But, this is big. There are many moving parts coming from so many different people, all with their own ideas. In the open source world, change is happening. We have found that integrating it on a regular six-month cadence provides a good balance: faster than that (as in a “bleeding edge” rolling release) and users have to accept large changes at any arbitrary time. Slower than that and change accumulates and accumulates, making it harder and harder to do the integration work and making the leap between versions a big deal for end users.
We have downstream distros — projects that (as in our mission!) build on what we do, and release at a slower cadence. These include Red Hat Enterprise Linux (on a three year cadence) and Amazon Linux (cadence TBD). Fedora ELN and CentOS Stream are Red Hat’s way of making that large jump easier for developers, vendors, and hopefully users. You may find that one of these downstreams matches your personal tastes more. That’s okay!
Or, you could consider running Fedora Linux “N-1” — that is, stay on a release one back from the current. You still get change, but with a buffer for the newest stuff to settle down. And you can help us! Make documentation better. Find the pain points and do what you can to smooth them.
Because — bringing this back to the topic at hand — while we want more users, our goal for this plan is to bring more people into the project of building this amazing, collaborative thing. That will allow us to serve more users, make things better and more polished, and ultimately reach a world where everyone benefits from free and open source software built by inclusive, welcoming, and open-minded communities.
Overarching target to grow active contributors is universal goals and objectives, in my view, and i’m thinking about how we can channel our efforts into the goals.
We would need to extrapolate meaningful success criteria (instead of saying metrics, for now) for each group. This is to match underlying efforts to achieve towards the goals.
Within my remit in Docs team and my interest area (Modularity/EPEL), I think there are a few success criteria (backed by stats we can access) to focus on.
Number of views: QuickDocs page
Number of documents converted using the latest template (style, header, metadata)
Number of download: dnf stat (modular and so on)
Number of badges awarded for knowledge sharing (like Sensei)
Number of PR
Number of visual guide created (on top of text rich content): we need lightweight alternative to Fedora Classroom, so people can craft a short GIF animation in lieu of full-blown video content, which is hard to make)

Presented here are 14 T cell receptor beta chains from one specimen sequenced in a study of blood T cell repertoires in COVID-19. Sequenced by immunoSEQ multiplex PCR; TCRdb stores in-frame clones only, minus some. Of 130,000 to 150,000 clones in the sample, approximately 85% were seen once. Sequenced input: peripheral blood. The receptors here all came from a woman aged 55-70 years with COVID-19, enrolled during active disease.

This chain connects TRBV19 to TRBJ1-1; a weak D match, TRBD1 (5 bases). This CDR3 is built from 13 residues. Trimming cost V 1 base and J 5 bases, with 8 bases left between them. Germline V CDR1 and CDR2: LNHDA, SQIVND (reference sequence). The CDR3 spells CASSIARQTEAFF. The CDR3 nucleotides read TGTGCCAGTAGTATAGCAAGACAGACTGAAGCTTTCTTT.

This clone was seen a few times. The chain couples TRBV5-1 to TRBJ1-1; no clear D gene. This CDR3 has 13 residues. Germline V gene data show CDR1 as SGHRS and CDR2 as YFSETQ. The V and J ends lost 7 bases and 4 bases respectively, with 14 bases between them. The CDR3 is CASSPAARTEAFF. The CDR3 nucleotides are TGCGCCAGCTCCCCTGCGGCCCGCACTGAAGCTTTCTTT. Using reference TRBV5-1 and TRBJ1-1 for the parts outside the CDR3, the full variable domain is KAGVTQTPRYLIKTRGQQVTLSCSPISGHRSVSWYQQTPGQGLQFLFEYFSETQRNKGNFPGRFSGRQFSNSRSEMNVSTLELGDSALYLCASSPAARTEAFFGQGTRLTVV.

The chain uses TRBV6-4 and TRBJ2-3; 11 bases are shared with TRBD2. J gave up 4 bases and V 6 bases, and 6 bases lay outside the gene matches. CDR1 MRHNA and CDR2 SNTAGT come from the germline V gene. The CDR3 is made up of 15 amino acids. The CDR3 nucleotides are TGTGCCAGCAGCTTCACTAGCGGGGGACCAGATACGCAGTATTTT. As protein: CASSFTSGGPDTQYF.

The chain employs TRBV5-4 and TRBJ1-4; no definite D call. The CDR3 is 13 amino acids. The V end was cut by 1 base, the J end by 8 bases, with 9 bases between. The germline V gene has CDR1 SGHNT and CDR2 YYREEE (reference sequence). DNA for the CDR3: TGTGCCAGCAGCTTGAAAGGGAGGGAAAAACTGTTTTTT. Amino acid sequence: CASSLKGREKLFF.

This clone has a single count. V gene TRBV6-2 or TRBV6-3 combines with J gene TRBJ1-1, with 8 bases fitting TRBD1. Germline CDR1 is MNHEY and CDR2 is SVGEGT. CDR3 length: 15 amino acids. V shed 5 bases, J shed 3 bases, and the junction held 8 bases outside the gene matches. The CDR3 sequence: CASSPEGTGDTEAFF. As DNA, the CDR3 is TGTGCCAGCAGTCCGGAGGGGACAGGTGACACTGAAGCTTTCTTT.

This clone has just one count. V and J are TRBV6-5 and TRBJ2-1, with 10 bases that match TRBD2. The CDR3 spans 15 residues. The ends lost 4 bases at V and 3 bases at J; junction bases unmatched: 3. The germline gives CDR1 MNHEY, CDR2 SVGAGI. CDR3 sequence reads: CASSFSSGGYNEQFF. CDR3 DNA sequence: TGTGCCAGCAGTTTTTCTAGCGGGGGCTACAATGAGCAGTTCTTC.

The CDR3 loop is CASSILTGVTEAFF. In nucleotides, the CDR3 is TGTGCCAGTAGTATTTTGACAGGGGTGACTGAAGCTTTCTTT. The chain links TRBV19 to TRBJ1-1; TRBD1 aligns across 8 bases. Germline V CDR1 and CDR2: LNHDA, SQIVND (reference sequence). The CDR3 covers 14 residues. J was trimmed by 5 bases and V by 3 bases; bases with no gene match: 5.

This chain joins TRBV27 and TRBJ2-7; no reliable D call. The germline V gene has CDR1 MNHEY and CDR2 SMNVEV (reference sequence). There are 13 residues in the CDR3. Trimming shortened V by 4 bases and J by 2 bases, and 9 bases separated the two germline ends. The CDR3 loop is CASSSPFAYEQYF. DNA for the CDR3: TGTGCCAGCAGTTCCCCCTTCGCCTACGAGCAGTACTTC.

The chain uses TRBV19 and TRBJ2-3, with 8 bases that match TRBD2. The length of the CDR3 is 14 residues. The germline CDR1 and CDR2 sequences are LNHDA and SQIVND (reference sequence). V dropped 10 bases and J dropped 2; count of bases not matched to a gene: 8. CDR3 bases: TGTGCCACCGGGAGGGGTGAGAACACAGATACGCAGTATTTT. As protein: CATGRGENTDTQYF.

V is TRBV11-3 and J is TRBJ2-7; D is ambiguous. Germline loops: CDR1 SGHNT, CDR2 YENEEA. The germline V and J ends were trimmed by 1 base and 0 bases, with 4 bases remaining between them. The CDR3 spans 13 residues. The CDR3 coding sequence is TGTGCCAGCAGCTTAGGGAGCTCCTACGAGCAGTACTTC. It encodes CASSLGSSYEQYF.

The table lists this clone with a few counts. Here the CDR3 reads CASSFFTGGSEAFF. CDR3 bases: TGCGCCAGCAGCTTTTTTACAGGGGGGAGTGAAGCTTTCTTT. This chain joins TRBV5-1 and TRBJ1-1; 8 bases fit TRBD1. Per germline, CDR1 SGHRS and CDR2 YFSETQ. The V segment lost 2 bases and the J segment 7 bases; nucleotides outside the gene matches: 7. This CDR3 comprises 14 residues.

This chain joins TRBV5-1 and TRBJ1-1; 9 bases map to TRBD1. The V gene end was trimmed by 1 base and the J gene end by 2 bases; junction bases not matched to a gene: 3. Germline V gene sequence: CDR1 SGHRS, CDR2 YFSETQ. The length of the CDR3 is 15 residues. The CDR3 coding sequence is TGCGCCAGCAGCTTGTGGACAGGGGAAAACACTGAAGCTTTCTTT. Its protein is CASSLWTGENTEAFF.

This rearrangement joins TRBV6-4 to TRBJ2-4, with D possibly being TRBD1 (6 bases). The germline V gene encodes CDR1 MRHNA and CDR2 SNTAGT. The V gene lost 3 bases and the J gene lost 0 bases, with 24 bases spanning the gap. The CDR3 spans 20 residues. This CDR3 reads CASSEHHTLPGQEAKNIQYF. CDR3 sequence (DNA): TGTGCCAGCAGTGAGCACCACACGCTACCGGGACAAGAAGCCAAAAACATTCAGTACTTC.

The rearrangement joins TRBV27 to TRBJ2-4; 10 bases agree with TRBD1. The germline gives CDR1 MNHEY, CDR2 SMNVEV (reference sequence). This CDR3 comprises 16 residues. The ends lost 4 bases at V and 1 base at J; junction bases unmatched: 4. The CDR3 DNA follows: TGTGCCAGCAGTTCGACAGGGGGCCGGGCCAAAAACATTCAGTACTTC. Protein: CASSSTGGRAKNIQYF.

Using a little bit out of topic analogy in personal fitness, pace (min/km) is my motivator to run consistently and how to keep everything else in check - hydration and recovery. What I’m trying to convey here we need specific goals in each group for concerted efforts. Raw power equals a number of active contributors. Knowing numbers that matter isn’t for competition, but for motivation.
There’s an idea here — or I think so — that I want to capture somewhere but am not sure where exactly…
That is: while we have these focus areas and objectives as part of the “central” plan, teams which don’t for whatever reason fit into the model at the end could still look to the same guiding star and develop their own logic model for making an impact towards that goal. (And we could collect those somewhere to help make them visible.)
Okay, straw poll time! This is to help me get a sense of what we’re all thinking, not a binding vote. I recognize the that “North Star” isn’t immediately obvious in every culture, and perhaps especially to folks in the southern hemisphere. On the other hand, it is a well-defined, common business-strategy term. On the third hand, Fedora doesn’t have to be businessy. We’re not a business! (And I’m still stinging from that time in 2014 that people on Slashdot called me a corporate suit.)
IMHO, most open source projects tend to focus on the perspective of the developer writing the code. Fedora is not an exception there.
Where I think Fedora has a contribution to make is in the releng process in particular and in meta-cognition about artifacts in general.
In other words, the future is more distributed, more collaborative and more platform agnostic. I think that Fedora can promote the practice of building confidence in code through testing and supply chain management.
If Fedora can make it easier for developers to answer the four enduring mysteries:
How can I tell if it’s working?
What should happen if something goes wrong?
How do I know if anyone is using this?
How much better is this version than the previous one?
…then the whole community will benefit and it will be easier to engage with new contributors.
I know this is a tall order. In fact, question 4 got me disinvited from eng meetings at a (over capitalized) startup.
It’s up to you Matthew. You’re the author. The reality is that idioms usually don’t translate well between languages or cultures; but they make writing interesting. This is making a mountain out of a molehill.